Public and government officials agree that the OGP action plan is meant to stretch current government practices and test new ways for government and civil society to work together. The government states it uses participation in OGP to provide another avenue to develop and strengthen the country’s democracy.[Note35: National Action Plan 2016-18 Mid-term self-assessment, Open Government Partnership: New Zealand, 2 October 2017, www.ogp.org.nz/assets/publications/New-Zealand-Mid-term-self-assessment-2016-18.pdf. ] A future OGP action plan could promote citizenship education and increase youth participation across all ethnicities at local and community levels, with an aim to increase voting levels in the 2019 local government and the 2020 general elections. This work could build on existing initiatives such as the October 2016 Civics, Citizenship and Political Literacy workshop.[Note36: Sally Hett, ‘Civics, Citizenship and Political Literacy workshop report back,’ McGuinness Institute, 25 November 2016, www.mcguinnessinstitute.org/civicsnzproject/civics-citizenship-and-political-literacy-workshop-report-back/.]

New Zealand’s size, small population (4.8 million), and low levels of philanthropy (compared with many other nations), constrain the ability of many civil society groups to work to adequately represent the public. These groups generally compete for funding from the same sources. As the provision of government services is increasingly outsourced to civil society groups, concern has grown that the highly sought-after funding contracts may include ‘gagging clauses’ which reduce recipients’ ability to make public comment.[Note37: Dr Sandra Grey and Dr Charles Sedgwick, ‘Fears, constraints, and contracts: The democratic reality for New Zealand’s community and voluntary sector,’ Victoria University of Wellington, 26 March 2013, https://www.victoria.ac.nz/sacs/pdf-files/Fears-constraints-and-contracts-Grey-and-Sedgwick-2014.pdf. See also ‘Open Government Partnership – Hui E! proposal,’ Hui E!, 25 August 2016, www.huie.org.nz/featured/open-government-partnership-hui-e-proposal/, Proposal 5; Janine McGruddy, Transparency International, speaker at launch of Bridges Both Ways: transforming the openness of New Zealand government, by Max Rashbrooke, hosted by Victoria University of Wellington, 20 June 2017.] A future OGP action plan should consider this concern openly before the 2019 funding round. For example, over this period, the appropriate clauses in the Government’s standard procurement and funding contracts could be reviewed and new clauses inserted, where necessary, to address this issue.

Other issues raised during consultation on either the first or the second action plan, and still highlighted as priority issues, are:

·       To increase financial transparency, publish actual budget expenditure data and details of all government procurement contracts. While the Government releases detailed Budget estimates, the details of actual Budget expenditure are less well known. With a few exceptions, such as contracts for community social services that the government funds,[Note38: ‘Home,’ Contract Mapping, New Zealand Government, accessed 16 January, 2018, www.contractmapping.govt.nz.] government does not release details of its public procurement;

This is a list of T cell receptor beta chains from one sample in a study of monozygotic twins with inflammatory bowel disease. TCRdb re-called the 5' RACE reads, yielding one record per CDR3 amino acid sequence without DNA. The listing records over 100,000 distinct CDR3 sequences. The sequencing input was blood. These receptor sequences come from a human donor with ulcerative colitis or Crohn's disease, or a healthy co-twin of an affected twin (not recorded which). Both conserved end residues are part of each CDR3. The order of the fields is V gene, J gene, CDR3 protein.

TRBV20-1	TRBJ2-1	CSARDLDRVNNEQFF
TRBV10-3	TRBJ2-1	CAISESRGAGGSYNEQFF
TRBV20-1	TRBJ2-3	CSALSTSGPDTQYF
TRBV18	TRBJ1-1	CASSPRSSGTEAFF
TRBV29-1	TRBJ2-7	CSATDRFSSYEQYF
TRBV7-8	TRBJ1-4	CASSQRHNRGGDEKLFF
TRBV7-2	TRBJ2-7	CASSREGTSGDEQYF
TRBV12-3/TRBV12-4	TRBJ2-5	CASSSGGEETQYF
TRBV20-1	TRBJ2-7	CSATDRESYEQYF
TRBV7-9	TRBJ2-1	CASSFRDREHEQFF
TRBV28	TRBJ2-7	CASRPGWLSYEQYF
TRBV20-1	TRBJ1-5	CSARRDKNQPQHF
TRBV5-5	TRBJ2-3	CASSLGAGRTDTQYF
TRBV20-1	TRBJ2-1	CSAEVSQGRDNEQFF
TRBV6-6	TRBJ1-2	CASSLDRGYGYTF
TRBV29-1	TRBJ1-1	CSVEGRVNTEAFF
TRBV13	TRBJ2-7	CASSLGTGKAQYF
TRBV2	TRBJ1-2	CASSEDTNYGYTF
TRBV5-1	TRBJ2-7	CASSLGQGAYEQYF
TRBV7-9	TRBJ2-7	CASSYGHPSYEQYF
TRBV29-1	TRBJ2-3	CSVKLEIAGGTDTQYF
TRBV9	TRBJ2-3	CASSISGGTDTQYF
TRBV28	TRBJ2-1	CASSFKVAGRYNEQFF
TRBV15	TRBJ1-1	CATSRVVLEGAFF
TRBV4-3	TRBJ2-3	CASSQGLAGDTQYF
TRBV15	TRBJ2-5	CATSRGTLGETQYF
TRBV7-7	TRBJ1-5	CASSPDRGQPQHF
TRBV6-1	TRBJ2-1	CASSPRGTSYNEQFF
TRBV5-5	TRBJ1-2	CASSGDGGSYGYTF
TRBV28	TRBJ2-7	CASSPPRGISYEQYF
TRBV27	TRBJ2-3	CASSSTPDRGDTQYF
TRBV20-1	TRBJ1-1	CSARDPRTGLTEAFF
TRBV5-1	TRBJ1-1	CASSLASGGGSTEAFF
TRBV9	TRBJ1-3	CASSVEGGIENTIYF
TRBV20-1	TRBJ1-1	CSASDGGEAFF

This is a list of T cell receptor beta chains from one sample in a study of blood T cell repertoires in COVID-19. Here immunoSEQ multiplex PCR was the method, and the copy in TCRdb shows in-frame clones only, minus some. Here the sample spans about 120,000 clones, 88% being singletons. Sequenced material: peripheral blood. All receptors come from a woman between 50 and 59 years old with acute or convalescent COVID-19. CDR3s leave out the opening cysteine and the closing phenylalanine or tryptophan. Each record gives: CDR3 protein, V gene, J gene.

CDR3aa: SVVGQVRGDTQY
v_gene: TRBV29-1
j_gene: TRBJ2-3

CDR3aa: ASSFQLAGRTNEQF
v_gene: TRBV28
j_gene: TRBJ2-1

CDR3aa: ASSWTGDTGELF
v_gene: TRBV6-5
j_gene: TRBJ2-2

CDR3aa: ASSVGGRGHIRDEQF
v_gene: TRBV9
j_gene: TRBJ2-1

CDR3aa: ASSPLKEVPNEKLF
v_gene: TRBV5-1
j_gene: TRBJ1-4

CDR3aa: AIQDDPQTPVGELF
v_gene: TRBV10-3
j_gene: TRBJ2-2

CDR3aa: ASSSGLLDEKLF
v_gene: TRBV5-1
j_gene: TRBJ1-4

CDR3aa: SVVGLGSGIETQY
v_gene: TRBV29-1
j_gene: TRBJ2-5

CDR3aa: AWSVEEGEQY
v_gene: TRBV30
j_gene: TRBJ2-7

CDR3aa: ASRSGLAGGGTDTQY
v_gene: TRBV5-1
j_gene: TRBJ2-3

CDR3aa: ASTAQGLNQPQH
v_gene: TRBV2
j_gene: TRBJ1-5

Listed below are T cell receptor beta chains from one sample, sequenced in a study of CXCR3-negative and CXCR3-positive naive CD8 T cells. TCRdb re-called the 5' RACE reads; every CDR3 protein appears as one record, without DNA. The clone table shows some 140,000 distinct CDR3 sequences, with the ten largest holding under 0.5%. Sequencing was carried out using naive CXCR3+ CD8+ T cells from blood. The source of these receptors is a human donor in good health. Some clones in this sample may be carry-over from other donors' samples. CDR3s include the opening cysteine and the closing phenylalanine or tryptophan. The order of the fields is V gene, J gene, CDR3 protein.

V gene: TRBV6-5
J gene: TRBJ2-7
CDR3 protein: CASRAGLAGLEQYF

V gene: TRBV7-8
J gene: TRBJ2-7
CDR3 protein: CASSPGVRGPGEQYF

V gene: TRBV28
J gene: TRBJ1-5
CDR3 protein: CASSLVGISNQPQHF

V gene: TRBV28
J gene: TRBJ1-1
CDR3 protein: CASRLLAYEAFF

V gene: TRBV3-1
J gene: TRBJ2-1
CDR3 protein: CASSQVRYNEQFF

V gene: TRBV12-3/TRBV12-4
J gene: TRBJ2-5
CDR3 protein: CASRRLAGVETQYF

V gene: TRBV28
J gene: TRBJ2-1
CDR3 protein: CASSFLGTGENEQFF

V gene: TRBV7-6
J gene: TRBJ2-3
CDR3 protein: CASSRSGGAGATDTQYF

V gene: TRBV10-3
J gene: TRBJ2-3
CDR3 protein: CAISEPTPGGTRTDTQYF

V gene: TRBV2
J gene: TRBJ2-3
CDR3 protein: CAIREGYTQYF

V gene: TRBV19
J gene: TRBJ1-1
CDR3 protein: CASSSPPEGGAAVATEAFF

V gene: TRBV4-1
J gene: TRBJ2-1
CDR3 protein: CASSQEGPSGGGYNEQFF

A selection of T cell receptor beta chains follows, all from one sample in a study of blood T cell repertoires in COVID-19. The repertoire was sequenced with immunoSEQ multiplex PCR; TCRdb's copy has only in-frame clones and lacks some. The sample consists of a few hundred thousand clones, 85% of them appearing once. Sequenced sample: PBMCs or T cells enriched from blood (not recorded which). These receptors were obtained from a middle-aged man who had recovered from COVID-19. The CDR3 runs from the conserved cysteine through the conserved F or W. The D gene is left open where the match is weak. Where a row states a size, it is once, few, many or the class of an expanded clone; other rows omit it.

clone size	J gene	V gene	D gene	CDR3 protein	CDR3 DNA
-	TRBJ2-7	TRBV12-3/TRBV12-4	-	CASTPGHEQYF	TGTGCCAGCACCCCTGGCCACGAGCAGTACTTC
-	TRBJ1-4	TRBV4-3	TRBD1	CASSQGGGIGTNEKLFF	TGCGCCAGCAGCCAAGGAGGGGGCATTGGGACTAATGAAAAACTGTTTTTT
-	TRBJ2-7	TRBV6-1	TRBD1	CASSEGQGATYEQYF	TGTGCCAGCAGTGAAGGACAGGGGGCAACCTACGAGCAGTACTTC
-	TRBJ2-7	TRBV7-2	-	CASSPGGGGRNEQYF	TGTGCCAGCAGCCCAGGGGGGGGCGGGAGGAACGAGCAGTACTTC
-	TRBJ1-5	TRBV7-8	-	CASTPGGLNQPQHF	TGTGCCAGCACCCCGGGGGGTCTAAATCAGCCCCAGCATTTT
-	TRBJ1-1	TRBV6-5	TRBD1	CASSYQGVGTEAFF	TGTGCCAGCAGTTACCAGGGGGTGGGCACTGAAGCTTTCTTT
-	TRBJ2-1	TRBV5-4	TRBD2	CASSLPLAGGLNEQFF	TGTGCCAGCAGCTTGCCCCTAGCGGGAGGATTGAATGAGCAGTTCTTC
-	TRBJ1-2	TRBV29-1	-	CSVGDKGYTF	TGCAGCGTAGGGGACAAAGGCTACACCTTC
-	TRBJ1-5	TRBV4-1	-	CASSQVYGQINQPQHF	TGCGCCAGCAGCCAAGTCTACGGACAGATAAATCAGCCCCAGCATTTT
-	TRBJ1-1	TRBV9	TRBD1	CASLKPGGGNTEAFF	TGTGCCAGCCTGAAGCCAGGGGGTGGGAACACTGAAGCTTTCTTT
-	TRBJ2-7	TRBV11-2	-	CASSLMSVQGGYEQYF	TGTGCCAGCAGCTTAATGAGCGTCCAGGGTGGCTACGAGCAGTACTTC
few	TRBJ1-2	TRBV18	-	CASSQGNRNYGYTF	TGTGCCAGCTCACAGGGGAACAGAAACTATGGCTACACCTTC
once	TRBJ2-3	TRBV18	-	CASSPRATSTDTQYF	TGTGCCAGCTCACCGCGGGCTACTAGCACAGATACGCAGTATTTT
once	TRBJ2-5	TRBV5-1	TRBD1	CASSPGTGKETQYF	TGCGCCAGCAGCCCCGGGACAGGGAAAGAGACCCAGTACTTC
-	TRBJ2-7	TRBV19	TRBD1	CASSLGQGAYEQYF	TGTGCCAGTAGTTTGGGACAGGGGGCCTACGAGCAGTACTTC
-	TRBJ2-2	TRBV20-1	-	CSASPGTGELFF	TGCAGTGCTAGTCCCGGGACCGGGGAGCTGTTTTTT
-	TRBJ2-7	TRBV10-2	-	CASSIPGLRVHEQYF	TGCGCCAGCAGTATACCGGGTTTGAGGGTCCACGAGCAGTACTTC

·       Develop sustainable and regular high-level interaction between government officials and civil society representatives by building on existing models such as the Iwi Chairs Forum, a platform for sharing knowledge and information between the tangata whenua of Aotearoa.[Note39: ‘Nau mai, haere mai, tauti mai He waka kōtuia kāhore e tukutukua ngā mimira,’ Iwi Chairs Forum, accessed 16 January 2018, iwichairs.maori.nz.] This could strengthen civic engagement by co-creating policy development; and

·       Link OGP work to government’s work programme on the United Nations (UN) Sustainable Development Goal (SDG) 16, to provide access to justice for all.[Note40: ‘Sustainable Development Goals,’ United Nations, accessed 16 January 2018, www.un.org/sustainabledevelopment/sustainable-development-goals/.] New Zealand’s programme is led by the Ministry of Foreign Affairs and Trade. New Zealand government agencies are reviewing the goals and their alignment with existing Government priorities.[Note41: ‘Sustainable Development Goals,’ New Zealand Foreign Affairs & Trade, accessed 16 January 2018, https://www.mfat.govt.nz/en/peace-rights-and-security/work-with-the-un-and-other-partners/new-zealand-and-the-sustainable-development-goals-sdgs/.] It is an opportunity to align OGP and SDG work.

Future action plans will need to address these priority issues as well as continuing to stretch New Zealand’s open government practices.


III. Leadership and Multistakeholder Process 
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In April 2016, the time frame for finalising New Zealand’s second action plan was extended and the SSC sought public input on the proposal on its website.[Note: ‘Change of timeframe for New Zealand’s Second National Action Plan,’ State Services Commission, 21 April 2016, www.ssc.govt.nz/change-timeframe-nz-nap. ] After an initial June 2016 workshop to explore possible commitments with civil society,[Note43: ‘Seminar Report,’ Inspiring Communities, 22 June 2016, inspiringcommunities.org.nz/wp-content/uploads/2016/04/Start-Local-Report-web.pdf. ] advance notice was given to the public across many consultation channels. Actual consultation took place for one month with stakeholders from civil society and the private sector, and ended with a co-creation workshop of government officials and civil society. The SSC invited the Expert Advisory Panel (EAP) and the Officials Group, and subsequently finalised the plan with no further involvement from the public.